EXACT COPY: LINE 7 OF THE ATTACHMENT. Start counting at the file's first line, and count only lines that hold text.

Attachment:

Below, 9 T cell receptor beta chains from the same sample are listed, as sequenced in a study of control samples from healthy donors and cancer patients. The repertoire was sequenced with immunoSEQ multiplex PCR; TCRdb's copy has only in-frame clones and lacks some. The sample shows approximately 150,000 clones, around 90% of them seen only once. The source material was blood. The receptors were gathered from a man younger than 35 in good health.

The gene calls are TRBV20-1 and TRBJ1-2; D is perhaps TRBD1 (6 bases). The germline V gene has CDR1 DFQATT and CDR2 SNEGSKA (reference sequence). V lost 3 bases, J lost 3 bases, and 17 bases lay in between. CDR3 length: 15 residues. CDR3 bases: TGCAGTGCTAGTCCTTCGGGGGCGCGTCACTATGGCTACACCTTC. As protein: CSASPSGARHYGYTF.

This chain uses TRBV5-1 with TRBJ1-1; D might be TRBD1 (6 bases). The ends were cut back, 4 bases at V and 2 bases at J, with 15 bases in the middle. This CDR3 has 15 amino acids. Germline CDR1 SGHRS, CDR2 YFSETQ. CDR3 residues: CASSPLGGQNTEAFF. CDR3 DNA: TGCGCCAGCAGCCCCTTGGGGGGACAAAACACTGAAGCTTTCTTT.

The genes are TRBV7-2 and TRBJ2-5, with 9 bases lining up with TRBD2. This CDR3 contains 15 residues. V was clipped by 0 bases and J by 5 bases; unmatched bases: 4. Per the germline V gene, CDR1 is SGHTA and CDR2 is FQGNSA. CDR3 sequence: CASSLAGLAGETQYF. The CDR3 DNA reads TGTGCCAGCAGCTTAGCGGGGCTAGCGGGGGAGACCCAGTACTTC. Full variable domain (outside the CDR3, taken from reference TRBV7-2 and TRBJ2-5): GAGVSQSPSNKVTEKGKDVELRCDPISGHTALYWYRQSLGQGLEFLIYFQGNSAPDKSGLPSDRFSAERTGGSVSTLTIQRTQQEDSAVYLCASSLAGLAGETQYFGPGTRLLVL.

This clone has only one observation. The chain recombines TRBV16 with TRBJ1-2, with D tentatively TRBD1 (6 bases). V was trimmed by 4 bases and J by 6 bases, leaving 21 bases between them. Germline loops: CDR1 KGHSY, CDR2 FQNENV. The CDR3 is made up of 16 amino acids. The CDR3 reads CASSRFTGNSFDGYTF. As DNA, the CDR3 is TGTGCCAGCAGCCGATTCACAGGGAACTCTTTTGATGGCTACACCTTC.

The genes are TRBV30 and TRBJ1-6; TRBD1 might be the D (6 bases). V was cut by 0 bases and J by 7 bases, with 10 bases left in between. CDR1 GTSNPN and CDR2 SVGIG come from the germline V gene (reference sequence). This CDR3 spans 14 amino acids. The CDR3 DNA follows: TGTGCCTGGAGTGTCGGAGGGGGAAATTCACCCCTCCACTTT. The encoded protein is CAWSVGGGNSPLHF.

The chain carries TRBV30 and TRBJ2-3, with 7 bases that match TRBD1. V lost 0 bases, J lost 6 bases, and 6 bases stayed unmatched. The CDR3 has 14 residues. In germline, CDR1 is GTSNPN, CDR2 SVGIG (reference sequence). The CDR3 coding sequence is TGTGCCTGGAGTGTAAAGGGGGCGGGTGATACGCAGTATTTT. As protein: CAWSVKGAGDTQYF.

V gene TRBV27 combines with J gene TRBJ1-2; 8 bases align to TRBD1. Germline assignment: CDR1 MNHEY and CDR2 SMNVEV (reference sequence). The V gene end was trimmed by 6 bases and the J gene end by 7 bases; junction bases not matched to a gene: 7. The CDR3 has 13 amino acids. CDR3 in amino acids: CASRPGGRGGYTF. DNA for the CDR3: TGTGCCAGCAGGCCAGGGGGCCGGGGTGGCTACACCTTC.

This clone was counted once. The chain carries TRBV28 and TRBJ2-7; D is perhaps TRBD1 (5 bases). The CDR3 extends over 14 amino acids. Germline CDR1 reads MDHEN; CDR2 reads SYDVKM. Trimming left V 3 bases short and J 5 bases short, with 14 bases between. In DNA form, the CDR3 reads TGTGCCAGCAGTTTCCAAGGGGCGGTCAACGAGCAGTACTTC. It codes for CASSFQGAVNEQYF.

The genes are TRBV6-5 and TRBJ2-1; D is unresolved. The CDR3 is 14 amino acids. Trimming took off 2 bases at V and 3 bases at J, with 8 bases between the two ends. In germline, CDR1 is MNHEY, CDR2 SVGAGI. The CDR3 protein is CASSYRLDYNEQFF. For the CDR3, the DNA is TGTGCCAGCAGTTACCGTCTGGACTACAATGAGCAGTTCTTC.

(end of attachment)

The chain carries TRBV30 and TRBJ2-3, with 7 bases that match TRBD1. V lost 0 bases, J lost 6 bases, and 6 bases stayed unmatched. The CDR3 has 14 residues. In germline, CDR1 is GTSNPN, CDR2 SVGIG (reference sequence). The CDR3 coding sequence is TGTGCCTGGAGTGTAAAGGGGGCGGGTGATACGCAGTATTTT. As protein: CAWSVKGAGDTQYF.